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Growth Hacking


With the rate in which technology is advancing, and with the Internet exceeding its prime and reaching new heights each day, it gets easier and easier to realize whatever the mind desires. There is no doubt that this is the golden era for dreamers who are also doers.

With this potential comes oversaturated and hypercompetitive markets, no matter what industry you join. This means that for a brand new venture to attain breakthrough status and ensure survival, rapid development of businesses and ideas, as well as agile marketing on top of a minimum viable product, is necessary to keep up.

This reality can make achieving success truly daunting to think about, so what’s an entrepreneur to do? The answer is one of the hottest buzzwords making its rounds in Silicon Valley today: growth hacking.

What in the world is growth hacking?

For a general idea, let’s break it down word for word.

Growth, in entrepreneurial terms, is an umbrella term for the process of improving various parts of a business, whether it be business growth by improved revenue through product sales, or market growth by an increased demand for a product or service, among others.

What is essential to grasping the concept of growth hacking, though, is understanding the word ‘hack’.

To the layperson, the word itself initially has negative connotations. Throughout modern history, hacking has been commonly associated with security breaches, so most people take the word as gaining access to information you’re not supposed to through unconventional and oftentimes illegal means.

These days, though, millennial colloquialism has attached a more positive undertone to the word. Common uses, such as in the expression “life hacks”, has made hacking synonymous with DIYs and unconventional shortcuts—which is exactly the very essence of growth hacking.

Growth hacking is simply manipulating variables to encourage internal and external growth for the business, most of the time focusing more on sustainability over swift or exponential growth. Growth hackers oftentimes shun traditional marketing tactics in lieu of atypical methods because, as with the spirit of hacking, what’s important is getting things done and not how you do it.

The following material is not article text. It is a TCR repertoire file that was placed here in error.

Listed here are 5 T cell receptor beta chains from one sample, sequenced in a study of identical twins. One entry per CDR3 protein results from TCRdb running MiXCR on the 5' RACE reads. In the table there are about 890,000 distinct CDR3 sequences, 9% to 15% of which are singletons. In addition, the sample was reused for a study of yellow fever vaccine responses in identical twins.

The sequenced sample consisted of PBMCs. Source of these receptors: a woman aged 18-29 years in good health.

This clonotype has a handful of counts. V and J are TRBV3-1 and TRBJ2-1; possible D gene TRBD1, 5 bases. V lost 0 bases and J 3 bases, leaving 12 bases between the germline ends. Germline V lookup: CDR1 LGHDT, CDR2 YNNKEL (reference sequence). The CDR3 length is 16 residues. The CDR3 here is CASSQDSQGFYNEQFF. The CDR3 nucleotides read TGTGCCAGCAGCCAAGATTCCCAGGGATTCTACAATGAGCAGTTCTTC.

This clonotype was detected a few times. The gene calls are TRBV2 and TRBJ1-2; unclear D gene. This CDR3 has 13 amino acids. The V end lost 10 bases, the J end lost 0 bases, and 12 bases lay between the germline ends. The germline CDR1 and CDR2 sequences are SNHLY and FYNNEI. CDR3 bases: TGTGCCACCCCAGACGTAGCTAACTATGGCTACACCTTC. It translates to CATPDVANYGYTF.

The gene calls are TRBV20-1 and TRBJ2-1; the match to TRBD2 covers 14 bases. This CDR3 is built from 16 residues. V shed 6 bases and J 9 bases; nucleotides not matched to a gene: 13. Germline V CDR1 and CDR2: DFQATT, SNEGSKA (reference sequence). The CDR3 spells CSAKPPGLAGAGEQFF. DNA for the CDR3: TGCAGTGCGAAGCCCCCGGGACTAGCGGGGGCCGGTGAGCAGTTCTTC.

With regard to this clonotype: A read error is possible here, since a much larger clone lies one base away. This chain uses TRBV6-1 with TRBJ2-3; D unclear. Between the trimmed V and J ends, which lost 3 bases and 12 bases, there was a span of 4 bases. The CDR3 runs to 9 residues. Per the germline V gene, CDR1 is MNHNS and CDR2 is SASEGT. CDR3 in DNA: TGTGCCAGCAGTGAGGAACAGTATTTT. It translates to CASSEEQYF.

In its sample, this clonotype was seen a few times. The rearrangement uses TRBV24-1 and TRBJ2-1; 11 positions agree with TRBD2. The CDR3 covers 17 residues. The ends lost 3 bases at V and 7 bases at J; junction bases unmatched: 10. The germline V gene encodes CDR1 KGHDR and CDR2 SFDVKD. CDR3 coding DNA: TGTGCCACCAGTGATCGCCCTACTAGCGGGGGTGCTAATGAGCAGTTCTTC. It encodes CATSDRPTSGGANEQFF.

How do you hack growth?

Let’s take Facebook as an example. You’d be hard pressed to find someone who has never had a Facebook account at any point of their lives. Not only that, but Facebook has also found a way to transcend from being a mere social media platform to being a somewhat valid form of online identification. Want to use Spotify? Collect inspiration on Pinterest? Get an Uber? Order donuts? No need to create new accounts for every service because you can simply log in with a single Facebook account.

Many web developers also use the ability to connect with Facebook for security reasons. Dating apps require a Facebook profile to guarantee no robots and less fake accounts. Also, say you decide to try and rent a house from Airbnb; linking a Facebook account is one of their requirements, alongside scanning your government IDs, to prove your legitimacy.

Speaking of Airbnb, they are also one of the most famous examples of successful and ingenious growth hacking. They reverse-engineered Craigslist, a website with an enormous user base despite being notorious for fake untrustworthy listings, by offering Airbnb users the ability to cross post their listings to Craigslist. The only problem was that Craigslist didn’t have an option for automatic cross posting. To work around this complication, they built a bot to work around Craigslist’s lack of an open API, which was no easy task. Suffice it to say, with their out-of-the-box thinking and hard work, Airbnb managed to successfully attract and retain their target market. They no longer cross post on Craigslist.